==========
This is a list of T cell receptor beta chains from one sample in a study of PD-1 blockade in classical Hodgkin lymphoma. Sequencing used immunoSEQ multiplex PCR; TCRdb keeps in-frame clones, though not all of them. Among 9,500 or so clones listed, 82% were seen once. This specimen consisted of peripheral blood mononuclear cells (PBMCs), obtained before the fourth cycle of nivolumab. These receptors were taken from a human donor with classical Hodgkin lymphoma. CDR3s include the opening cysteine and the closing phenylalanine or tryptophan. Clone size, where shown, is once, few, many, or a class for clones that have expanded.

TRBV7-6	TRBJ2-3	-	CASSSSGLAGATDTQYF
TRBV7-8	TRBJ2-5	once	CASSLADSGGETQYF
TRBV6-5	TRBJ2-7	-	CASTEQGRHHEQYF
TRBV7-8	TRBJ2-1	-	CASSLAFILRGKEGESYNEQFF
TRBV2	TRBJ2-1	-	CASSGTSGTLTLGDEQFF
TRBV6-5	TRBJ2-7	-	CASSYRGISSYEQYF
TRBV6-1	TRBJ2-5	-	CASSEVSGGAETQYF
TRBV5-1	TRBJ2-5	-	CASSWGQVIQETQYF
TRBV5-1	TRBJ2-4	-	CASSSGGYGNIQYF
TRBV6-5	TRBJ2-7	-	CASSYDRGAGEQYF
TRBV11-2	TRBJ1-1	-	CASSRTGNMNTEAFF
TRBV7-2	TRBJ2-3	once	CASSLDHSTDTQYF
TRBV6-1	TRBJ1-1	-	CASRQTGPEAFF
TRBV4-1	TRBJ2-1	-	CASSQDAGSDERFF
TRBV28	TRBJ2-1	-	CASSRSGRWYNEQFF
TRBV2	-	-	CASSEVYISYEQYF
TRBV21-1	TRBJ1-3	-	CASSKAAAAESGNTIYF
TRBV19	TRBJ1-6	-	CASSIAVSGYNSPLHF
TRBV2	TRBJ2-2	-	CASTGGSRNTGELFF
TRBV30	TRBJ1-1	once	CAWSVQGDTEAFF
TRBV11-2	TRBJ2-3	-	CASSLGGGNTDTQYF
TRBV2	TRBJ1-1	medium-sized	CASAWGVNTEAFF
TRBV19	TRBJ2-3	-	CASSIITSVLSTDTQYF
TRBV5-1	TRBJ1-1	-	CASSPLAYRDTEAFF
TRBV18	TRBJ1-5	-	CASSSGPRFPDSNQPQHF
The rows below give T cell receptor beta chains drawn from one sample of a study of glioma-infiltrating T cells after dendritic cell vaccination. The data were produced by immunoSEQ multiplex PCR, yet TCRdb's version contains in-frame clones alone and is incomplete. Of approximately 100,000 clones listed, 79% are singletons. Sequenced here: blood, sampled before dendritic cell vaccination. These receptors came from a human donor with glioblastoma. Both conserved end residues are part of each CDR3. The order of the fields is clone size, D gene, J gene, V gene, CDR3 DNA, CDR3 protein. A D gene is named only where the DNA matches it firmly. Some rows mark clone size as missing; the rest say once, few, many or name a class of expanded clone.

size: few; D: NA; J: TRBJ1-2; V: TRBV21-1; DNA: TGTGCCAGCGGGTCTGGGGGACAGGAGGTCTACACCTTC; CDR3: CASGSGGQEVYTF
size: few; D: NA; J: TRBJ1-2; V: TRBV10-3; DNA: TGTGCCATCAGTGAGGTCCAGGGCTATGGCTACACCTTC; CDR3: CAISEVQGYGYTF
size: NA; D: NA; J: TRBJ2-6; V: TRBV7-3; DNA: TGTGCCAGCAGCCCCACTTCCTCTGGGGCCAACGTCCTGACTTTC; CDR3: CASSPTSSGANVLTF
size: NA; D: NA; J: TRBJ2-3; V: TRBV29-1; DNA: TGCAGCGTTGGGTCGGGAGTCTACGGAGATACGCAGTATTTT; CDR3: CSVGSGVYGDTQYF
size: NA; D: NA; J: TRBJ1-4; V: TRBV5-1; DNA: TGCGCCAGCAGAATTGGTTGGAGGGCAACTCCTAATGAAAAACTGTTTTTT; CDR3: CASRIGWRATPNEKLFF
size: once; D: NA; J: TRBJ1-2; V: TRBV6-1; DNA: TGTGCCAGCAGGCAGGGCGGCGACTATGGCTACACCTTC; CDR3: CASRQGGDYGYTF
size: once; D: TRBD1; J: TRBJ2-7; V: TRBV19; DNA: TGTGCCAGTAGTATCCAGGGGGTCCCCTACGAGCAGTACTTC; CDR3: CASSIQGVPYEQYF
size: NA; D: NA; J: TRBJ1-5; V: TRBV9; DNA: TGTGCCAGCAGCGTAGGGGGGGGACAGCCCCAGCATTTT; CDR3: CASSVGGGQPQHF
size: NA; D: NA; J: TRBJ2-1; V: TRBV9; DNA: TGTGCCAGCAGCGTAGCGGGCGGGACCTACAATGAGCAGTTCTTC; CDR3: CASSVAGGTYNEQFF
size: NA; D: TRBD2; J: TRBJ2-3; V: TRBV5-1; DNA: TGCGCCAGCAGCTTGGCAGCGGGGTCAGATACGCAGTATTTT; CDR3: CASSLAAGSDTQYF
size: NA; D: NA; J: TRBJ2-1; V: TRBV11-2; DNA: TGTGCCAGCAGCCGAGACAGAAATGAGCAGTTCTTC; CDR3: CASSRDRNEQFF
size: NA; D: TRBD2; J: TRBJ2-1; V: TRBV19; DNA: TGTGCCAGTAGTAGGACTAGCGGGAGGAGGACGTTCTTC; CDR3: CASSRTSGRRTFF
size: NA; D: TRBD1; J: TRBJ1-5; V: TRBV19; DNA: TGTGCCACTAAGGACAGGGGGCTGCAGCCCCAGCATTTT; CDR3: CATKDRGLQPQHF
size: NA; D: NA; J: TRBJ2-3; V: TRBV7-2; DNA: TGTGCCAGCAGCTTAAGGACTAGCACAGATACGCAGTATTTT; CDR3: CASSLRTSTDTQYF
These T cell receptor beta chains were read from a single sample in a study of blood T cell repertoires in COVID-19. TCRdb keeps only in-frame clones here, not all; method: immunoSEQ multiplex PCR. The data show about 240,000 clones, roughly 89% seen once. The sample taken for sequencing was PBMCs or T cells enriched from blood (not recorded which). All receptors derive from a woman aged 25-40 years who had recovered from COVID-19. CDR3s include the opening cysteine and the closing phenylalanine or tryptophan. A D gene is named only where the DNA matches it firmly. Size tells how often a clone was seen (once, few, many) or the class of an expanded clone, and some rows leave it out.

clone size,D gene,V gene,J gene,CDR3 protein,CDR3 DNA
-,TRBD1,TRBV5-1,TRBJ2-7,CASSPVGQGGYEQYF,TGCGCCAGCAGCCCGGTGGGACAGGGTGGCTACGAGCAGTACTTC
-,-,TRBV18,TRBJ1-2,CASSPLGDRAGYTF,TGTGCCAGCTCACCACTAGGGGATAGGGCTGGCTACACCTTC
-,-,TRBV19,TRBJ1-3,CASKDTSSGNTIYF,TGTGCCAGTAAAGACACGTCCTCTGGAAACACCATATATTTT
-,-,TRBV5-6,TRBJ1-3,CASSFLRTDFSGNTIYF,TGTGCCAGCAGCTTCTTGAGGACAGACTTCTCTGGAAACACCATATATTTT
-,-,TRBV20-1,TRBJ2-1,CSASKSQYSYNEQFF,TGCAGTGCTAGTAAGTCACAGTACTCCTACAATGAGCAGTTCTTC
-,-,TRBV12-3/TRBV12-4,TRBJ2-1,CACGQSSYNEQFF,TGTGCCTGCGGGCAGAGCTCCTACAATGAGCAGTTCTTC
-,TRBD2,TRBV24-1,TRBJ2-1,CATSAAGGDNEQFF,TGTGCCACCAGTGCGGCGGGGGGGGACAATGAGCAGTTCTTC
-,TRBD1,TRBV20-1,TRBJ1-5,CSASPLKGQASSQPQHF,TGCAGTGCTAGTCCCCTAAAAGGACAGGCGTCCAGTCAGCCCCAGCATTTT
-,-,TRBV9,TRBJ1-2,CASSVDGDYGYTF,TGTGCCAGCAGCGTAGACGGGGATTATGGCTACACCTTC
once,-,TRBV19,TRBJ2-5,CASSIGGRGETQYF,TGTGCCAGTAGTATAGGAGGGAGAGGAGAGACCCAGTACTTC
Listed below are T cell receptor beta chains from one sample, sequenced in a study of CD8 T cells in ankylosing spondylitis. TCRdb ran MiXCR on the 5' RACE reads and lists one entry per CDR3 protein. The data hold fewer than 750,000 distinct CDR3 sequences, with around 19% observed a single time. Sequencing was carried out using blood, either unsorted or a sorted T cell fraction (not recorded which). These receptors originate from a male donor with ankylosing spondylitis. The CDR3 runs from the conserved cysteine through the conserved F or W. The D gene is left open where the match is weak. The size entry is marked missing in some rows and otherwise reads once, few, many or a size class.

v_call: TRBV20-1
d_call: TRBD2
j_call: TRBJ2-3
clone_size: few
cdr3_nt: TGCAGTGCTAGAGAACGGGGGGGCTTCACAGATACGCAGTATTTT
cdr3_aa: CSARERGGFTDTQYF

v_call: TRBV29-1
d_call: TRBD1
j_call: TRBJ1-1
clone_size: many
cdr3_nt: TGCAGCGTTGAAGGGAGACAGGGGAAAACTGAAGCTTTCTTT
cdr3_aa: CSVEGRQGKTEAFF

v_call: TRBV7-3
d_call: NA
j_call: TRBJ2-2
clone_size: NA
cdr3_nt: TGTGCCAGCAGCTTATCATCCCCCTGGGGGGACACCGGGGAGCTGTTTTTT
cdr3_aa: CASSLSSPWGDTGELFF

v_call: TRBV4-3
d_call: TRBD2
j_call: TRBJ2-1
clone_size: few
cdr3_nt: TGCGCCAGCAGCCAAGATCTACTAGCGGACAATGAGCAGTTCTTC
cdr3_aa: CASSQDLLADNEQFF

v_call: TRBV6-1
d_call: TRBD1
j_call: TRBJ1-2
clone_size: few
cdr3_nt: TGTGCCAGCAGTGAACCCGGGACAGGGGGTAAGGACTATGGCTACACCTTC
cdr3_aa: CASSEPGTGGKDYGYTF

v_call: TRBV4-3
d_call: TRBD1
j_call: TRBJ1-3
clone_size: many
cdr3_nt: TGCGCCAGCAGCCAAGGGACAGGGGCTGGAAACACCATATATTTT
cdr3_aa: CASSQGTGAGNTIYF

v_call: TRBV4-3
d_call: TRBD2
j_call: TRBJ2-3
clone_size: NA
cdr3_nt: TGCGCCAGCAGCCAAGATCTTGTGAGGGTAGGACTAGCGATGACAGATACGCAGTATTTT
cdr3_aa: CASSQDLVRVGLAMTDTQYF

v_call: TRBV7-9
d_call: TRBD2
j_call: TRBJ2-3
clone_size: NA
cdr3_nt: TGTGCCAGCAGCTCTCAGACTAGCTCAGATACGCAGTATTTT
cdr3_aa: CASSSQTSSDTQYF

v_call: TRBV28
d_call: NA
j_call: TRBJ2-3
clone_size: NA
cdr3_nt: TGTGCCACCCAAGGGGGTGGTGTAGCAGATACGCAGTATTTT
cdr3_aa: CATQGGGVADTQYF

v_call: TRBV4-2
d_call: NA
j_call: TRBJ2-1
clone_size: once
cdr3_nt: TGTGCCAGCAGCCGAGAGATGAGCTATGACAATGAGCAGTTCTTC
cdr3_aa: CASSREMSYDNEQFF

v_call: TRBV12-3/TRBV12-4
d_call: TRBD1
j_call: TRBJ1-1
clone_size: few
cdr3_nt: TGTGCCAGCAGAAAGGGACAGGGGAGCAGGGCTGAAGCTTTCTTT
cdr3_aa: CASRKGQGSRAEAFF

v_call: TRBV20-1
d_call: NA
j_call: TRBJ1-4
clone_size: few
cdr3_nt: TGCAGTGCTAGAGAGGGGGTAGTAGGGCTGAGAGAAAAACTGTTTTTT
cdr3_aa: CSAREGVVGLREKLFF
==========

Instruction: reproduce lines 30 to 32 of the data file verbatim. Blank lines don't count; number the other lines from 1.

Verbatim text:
size: NA; D: NA; J: TRBJ2-6; V: TRBV7-3; DNA: TGTGCCAGCAGCCCCACTTCCTCTGGGGCCAACGTCCTGACTTTC; CDR3: CASSPTSSGANVLTF
size: NA; D: NA; J: TRBJ2-3; V: TRBV29-1; DNA: TGCAGCGTTGGGTCGGGAGTCTACGGAGATACGCAGTATTTT; CDR3: CSVGSGVYGDTQYF
size: NA; D: NA; J: TRBJ1-4; V: TRBV5-1; DNA: TGCGCCAGCAGAATTGGTTGGAGGGCAACTCCTAATGAAAAACTGTTTTTT; CDR3: CASRIGWRATPNEKLFF